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Frequently Asked Questions
Which NIH Institutes and Centers (IC) are participating in the INCLUDE (INvestigation of Co-occurring conditions across the Lifespan to Understand Down syndrome) project?
National Cancer Institute (NCI)
National Eye Institute (NEI)
National Heart, Lung, and Blood Institute (NHLBI)
National Institute on Aging (NIA)
National Institute of Allergy and Infectious Diseases (NIAID)
National Institute of Arthritis and Musculoskeletal and Skin Diseases (NIAMS)
Eunice Kennedy Shriver National Institute of Child Health and Human Development (NICHD)
National Institute on Deafness and Other Communication Disorders (NIDCD)
National Institute of Neurological Disorders and Stroke (NINDS)
National Center for Advancing Translational Sciences (NCATS)
National Institute of General Medical Sciences (NIGMS)
Whom should I contact if I have a specific question about an IC’s scientific priorities?
How many awards has NIH funded under the INCLUDE project for fiscal year 2019 (FY19)?
NIH funded 43 grant awards in FY19. Please see the Funding page for details about past Funding Opportunity Announcements.
How many awards does NIH intend to fund under the INCLUDE project for fiscal year 2020 (FY20)?
The number of awards is contingent upon NIH appropriations and the submission of a sufficient number of meritorious applications. Currently, the mechanism of funding has not been finalized for FY20.
Is a resource sharing plan required for my INCLUDE project?
Yes. All applications, regardless of the amount of direct costs requested for any one year, should include a Data Sharing Plan. The Data Sharing Plan will be considered during peer review and by program staff as award decisions are being made as appropriate and consistent with achieving the goals of the program.It is expected that the results of INCLUDE-funded research will be shared with the wider scientific community in a timely manner. NIH intends to maximize the availability of publications and the sharing of underlying data and biospecimens for INCLUDE-supported supplements and projects.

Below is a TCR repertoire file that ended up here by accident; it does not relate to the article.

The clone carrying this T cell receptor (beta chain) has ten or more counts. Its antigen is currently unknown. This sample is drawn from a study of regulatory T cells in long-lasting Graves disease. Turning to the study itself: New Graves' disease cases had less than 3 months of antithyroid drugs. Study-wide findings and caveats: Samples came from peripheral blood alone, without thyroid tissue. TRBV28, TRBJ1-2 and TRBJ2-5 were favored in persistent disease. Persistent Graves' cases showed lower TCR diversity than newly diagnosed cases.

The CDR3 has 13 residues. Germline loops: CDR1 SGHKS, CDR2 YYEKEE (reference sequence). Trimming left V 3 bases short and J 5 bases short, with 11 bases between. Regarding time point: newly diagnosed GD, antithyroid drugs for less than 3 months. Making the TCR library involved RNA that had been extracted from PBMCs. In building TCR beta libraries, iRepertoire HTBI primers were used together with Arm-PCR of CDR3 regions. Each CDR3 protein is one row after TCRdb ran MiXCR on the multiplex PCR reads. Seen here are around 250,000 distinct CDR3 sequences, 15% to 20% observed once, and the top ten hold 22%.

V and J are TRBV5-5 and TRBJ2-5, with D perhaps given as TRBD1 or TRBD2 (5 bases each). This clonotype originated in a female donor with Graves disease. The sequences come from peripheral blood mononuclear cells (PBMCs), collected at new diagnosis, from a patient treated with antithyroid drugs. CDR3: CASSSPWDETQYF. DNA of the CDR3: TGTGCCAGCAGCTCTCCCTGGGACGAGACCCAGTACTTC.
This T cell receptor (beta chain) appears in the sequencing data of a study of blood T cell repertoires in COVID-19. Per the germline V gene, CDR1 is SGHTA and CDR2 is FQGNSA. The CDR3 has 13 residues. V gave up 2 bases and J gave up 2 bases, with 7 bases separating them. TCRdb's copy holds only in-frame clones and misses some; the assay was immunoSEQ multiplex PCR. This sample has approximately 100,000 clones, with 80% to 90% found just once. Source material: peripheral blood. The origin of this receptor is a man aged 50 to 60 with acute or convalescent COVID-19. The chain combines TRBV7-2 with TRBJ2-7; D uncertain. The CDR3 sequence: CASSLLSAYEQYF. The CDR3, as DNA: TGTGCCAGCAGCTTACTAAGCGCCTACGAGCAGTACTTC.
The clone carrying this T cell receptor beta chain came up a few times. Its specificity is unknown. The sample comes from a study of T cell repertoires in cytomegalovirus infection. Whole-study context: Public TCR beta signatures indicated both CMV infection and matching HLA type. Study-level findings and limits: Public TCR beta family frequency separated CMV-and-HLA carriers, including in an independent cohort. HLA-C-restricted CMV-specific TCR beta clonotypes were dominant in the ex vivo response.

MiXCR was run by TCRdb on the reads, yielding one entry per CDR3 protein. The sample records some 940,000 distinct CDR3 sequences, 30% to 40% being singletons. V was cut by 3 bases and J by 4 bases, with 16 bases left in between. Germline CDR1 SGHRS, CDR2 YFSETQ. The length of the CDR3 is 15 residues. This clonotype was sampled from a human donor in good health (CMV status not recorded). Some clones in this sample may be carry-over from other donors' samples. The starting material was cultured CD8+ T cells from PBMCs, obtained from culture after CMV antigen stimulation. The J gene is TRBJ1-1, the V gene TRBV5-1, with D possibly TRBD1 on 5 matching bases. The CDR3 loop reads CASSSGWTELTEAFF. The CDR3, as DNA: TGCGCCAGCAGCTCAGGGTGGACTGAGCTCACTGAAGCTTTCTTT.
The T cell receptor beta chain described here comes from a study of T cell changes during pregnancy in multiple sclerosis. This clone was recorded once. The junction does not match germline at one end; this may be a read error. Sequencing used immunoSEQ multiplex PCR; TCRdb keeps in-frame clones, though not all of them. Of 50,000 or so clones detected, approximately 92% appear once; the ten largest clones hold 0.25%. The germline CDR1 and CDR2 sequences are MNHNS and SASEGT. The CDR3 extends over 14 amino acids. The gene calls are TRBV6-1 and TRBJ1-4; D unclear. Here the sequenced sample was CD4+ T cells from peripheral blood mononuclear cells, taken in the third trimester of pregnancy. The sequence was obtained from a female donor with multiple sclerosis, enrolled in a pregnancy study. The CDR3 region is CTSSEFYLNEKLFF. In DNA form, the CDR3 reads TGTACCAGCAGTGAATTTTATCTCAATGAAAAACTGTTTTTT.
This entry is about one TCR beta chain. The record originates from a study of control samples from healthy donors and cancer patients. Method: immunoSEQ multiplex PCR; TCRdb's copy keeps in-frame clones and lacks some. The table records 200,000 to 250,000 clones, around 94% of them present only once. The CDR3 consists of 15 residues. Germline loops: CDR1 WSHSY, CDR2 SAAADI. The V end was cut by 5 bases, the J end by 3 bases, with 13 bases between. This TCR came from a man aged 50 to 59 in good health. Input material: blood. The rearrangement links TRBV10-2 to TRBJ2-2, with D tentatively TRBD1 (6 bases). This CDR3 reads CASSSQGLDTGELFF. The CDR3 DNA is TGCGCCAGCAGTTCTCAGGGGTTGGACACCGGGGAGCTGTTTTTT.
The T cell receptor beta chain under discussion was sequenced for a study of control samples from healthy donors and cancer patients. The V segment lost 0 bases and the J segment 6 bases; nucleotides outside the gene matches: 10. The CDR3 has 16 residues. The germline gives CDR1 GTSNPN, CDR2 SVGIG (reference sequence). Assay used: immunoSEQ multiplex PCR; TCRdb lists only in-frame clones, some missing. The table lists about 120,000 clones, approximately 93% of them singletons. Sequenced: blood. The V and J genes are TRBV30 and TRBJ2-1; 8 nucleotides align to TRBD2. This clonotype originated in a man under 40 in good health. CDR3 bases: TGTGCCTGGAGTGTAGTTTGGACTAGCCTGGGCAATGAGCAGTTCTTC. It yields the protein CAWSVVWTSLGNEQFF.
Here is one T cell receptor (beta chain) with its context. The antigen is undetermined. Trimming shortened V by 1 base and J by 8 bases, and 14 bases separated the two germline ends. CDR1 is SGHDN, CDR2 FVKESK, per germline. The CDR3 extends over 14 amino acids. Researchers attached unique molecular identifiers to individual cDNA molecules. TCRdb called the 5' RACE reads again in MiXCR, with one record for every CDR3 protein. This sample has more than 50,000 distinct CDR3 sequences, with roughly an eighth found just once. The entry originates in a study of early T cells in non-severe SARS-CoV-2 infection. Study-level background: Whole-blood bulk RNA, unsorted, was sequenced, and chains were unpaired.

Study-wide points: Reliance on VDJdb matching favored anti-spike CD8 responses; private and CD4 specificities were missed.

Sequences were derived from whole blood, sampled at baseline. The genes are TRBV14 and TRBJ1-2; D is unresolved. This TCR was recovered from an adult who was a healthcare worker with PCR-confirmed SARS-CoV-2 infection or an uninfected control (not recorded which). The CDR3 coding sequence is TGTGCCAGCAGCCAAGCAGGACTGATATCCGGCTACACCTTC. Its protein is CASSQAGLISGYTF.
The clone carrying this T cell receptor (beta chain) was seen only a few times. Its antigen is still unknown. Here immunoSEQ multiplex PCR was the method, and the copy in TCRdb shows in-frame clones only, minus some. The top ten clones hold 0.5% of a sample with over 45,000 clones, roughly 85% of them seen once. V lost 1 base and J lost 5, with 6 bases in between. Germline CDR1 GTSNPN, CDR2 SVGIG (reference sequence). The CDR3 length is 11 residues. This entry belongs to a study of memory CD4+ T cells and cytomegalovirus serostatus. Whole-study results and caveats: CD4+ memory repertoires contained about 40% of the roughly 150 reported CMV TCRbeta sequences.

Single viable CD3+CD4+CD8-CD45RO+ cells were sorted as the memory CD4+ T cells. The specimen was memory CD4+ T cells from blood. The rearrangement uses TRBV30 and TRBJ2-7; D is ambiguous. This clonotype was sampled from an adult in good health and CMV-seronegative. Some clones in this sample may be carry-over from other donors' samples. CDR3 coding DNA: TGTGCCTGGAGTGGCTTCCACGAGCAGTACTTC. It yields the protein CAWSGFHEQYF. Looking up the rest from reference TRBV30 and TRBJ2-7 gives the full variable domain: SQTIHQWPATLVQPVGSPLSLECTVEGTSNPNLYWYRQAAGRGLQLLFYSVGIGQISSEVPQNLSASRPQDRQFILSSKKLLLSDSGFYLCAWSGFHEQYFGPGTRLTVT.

Under the goals of INCLUDE, recipients are required to develop a Public Access and Data Sharing and Management Plan that (1) describes their proposed process for making resulting publications and biospecimens, and to the extent possible, the underlying primary data immediately and broadly available to the public; (2) if applicable, provides a justification to NIH if such sharing is not possible. Underlying primary data should be made as widely and freely available as possible while safeguarding the privacy of participants and protecting confidential and proprietary data. Additional instructions are provided in the Resource Sharing Plan section of each RFA.
Where can I find assistance in recruiting a cohort of individuals with Down syndrome and/or planning a clinical trial for a co-occurring condition in Down syndrome?
Investigators responding to components 2 or 3 may need some assistance in developing a cohort of subjects with Down syndrome to achieve their study goals, or in clinical trial design and planning. Several resources exist to help with clinical and translational research. The National Center for Advancing Translational Sciences (NCATS) supports the Recruitment Innovation Center (RIC), the Trial Innovation Centers (TICs), and the to facilitate clinical research, clinical trials, and subject recruitment and engagement. Investigators can also propose to use DS-Connect®: The Down Syndrome Registry () to help with recruitment for their projects; to do so, register a professional account with DS-Connect and/or contact the registry coordinator at . In addition, applications addressing components 2 or 3 should strongly encourage participants with Down syndrome or their caregivers to register in DS-Connect.
Who do I contact if I have questions?
If you have questions that are not included in the FAQ, please email: firstname.lastname@example.org.
This page last reviewed on September 25, 2019